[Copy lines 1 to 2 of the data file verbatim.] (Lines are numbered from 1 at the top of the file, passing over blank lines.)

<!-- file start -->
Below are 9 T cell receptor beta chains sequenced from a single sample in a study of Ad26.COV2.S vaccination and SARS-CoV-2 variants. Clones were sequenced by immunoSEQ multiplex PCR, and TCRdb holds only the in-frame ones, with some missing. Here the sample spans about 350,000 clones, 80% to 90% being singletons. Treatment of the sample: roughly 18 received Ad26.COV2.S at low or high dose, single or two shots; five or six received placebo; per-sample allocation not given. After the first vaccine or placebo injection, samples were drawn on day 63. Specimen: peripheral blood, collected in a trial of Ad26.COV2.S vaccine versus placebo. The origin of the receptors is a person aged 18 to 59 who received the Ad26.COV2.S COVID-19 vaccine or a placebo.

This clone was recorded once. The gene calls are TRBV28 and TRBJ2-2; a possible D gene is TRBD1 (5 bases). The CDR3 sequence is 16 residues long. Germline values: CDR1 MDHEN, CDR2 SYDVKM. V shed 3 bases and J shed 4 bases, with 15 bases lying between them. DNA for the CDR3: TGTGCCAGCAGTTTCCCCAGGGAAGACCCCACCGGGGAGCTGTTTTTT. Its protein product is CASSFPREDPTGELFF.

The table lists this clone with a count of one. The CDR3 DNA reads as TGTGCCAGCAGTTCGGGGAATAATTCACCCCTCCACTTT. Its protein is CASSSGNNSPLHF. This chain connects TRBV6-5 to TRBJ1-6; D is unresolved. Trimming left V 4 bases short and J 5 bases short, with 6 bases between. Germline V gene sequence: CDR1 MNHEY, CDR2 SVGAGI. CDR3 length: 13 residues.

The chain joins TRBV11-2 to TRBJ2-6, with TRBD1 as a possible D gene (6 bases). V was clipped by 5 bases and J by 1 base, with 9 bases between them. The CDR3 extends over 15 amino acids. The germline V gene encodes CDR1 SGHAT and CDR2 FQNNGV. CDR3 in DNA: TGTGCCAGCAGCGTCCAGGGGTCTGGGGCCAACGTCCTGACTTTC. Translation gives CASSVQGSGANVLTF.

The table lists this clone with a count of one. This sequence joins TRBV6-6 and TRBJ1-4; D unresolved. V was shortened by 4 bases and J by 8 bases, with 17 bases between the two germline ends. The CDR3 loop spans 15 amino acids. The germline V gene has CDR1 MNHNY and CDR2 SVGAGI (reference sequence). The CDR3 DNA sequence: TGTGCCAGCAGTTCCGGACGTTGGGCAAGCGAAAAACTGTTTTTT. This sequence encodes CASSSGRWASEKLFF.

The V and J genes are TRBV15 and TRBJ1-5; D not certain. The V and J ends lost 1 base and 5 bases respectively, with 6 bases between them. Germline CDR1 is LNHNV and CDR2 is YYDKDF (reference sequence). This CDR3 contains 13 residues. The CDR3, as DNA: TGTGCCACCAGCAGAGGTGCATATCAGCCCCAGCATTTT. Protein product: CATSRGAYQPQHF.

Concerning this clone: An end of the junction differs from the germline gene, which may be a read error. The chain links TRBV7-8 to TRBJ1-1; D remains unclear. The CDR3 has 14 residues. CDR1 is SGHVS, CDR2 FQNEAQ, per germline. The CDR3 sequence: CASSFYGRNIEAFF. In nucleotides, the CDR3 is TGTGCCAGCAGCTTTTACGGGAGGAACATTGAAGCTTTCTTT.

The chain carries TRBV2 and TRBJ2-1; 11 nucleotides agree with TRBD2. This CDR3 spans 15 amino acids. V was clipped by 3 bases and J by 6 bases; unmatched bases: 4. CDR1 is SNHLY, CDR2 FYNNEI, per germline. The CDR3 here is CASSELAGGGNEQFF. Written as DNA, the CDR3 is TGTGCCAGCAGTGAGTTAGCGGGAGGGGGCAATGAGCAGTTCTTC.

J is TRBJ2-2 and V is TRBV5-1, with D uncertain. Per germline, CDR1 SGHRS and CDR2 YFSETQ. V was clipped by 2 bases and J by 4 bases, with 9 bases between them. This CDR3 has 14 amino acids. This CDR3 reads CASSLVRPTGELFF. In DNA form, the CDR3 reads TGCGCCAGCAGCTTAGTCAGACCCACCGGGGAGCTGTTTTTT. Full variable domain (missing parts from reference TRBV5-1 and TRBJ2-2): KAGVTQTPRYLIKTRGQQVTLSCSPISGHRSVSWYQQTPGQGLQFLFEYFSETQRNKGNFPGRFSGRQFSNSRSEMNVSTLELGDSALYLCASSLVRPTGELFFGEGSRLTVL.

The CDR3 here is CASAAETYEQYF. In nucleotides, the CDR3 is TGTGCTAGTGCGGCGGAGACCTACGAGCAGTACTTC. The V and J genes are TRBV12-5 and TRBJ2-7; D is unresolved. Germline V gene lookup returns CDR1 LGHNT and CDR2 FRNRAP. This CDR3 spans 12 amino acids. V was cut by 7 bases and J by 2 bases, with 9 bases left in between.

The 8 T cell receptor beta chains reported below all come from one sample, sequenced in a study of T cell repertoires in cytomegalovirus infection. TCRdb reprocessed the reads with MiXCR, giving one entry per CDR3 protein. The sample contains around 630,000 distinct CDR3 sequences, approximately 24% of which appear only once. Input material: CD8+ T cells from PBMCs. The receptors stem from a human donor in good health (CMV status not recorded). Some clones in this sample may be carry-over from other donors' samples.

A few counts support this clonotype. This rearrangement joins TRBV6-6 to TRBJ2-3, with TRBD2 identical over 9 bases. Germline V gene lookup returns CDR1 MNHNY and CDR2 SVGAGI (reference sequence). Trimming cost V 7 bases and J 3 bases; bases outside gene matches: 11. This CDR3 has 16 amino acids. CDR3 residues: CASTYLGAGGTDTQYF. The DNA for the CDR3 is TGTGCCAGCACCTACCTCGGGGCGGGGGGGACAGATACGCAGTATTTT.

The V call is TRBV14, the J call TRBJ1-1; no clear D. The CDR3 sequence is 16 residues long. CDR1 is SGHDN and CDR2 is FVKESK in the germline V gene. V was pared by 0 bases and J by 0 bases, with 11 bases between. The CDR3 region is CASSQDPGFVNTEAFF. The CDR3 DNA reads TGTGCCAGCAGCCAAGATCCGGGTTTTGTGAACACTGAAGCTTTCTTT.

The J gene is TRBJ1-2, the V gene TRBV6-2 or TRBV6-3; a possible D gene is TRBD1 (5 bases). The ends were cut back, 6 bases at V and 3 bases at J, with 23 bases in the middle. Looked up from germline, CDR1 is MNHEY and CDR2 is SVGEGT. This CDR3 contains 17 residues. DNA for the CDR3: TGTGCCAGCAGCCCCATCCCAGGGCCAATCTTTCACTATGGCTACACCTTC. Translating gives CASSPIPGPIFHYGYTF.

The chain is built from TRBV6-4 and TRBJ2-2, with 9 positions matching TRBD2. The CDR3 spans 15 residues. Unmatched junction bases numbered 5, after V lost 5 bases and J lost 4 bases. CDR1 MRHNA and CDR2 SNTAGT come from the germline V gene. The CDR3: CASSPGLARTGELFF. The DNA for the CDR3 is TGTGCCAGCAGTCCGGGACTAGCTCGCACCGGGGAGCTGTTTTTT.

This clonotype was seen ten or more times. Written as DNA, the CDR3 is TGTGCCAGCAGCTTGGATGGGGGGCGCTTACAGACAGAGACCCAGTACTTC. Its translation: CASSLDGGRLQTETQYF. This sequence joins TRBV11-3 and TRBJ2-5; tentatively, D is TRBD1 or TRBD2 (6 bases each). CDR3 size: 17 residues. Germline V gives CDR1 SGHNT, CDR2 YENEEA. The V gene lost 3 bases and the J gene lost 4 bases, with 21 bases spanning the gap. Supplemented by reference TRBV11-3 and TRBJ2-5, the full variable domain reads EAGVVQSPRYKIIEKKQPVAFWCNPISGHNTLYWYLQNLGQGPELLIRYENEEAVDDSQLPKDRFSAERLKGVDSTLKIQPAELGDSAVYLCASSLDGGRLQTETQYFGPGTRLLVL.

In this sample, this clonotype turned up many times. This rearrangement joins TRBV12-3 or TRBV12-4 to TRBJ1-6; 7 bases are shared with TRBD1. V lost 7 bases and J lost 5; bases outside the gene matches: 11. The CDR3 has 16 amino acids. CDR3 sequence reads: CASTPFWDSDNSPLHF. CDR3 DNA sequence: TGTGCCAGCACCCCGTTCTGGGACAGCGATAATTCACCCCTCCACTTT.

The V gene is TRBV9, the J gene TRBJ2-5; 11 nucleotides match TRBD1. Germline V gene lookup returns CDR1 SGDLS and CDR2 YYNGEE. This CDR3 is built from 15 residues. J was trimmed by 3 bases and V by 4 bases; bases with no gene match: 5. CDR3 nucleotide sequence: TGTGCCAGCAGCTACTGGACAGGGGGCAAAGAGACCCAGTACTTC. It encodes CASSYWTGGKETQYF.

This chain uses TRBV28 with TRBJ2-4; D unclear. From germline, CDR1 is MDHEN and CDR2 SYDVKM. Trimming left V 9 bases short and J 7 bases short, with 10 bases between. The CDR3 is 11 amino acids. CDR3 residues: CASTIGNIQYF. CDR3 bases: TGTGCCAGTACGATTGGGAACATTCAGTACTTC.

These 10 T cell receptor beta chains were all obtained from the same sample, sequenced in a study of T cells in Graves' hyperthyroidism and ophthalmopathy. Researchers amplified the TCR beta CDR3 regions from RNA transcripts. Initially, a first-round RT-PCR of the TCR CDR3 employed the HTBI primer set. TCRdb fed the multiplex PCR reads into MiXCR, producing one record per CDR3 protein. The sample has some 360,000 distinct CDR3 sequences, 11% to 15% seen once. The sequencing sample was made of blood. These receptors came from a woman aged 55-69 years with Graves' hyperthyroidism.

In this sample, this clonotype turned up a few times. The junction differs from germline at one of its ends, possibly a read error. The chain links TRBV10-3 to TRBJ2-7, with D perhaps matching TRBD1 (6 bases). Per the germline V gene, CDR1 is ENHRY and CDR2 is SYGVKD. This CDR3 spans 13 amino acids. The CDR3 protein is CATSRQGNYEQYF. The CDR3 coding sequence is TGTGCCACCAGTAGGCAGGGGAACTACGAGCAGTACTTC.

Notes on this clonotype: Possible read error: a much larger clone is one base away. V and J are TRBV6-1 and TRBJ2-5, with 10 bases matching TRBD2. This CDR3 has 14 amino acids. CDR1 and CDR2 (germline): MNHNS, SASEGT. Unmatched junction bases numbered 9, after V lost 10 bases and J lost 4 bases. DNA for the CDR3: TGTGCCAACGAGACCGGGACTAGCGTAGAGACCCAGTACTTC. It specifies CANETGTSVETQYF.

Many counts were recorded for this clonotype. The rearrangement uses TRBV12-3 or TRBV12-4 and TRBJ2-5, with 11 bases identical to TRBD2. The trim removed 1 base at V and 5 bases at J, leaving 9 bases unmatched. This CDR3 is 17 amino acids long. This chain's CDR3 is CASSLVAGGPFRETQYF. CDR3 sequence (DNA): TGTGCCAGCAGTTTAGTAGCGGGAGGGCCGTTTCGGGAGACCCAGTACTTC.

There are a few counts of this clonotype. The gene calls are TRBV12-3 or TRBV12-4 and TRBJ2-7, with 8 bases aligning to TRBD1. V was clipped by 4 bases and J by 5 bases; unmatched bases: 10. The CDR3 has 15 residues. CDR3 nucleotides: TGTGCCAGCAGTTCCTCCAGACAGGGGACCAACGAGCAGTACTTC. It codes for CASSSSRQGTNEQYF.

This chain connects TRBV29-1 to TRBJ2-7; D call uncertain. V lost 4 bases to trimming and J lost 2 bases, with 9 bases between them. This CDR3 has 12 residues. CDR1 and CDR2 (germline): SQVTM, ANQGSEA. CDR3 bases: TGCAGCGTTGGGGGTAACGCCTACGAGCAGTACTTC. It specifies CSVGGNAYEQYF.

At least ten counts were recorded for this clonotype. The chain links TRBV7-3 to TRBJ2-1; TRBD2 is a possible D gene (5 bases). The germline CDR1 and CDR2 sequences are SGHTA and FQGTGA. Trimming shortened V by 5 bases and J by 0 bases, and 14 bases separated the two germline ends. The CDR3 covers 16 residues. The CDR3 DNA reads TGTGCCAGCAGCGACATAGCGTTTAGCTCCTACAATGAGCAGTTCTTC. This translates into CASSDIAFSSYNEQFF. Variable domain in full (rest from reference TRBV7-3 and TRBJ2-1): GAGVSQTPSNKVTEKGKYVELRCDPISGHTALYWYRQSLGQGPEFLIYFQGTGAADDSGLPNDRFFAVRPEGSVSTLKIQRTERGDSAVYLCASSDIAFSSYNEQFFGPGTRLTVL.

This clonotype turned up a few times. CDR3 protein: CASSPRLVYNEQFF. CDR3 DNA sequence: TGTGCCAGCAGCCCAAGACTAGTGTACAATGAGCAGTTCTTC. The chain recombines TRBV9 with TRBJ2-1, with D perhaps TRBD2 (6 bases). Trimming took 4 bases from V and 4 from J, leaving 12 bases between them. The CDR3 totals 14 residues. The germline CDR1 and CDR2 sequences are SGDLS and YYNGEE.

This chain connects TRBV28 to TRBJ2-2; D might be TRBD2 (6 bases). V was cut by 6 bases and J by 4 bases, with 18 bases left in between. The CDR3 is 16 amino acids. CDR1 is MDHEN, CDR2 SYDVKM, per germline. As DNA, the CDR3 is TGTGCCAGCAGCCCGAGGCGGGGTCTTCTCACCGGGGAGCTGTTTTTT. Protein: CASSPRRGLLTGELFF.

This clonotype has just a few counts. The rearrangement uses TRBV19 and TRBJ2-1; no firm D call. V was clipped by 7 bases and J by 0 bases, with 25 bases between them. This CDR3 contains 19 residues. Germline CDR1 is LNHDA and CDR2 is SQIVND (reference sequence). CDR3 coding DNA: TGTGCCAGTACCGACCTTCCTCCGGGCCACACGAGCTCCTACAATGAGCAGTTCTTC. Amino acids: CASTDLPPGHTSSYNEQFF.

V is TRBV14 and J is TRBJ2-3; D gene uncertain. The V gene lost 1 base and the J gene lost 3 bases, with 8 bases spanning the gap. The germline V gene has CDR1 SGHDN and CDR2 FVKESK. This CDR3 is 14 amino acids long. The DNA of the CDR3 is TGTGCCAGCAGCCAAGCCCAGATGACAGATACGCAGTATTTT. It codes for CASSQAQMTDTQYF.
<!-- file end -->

Below are 9 T cell receptor beta chains sequenced from a single sample in a study of Ad26.COV2.S vaccination and SARS-CoV-2 variants. Clones were sequenced by immunoSEQ multiplex PCR, and TCRdb holds only the in-frame ones, with some missing. Here the sample spans about 350,000 clones, 80% to 90% being singletons. Treatment of the sample: roughly 18 received Ad26.COV2.S at low or high dose, single or two shots; five or six received placebo; per-sample allocation not given. After the first vaccine or placebo injection, samples were drawn on day 63. Specimen: peripheral blood, collected in a trial of Ad26.COV2.S vaccine versus placebo. The origin of the receptors is a person aged 18 to 59 who received the Ad26.COV2.S COVID-19 vaccine or a placebo.

This clone was recorded once. The gene calls are TRBV28 and TRBJ2-2; a possible D gene is TRBD1 (5 bases). The CDR3 sequence is 16 residues long. Germline values: CDR1 MDHEN, CDR2 SYDVKM. V shed 3 bases and J shed 4 bases, with 15 bases lying between them. DNA for the CDR3: TGTGCCAGCAGTTTCCCCAGGGAAGACCCCACCGGGGAGCTGTTTTTT. Its protein product is CASSFPREDPTGELFF.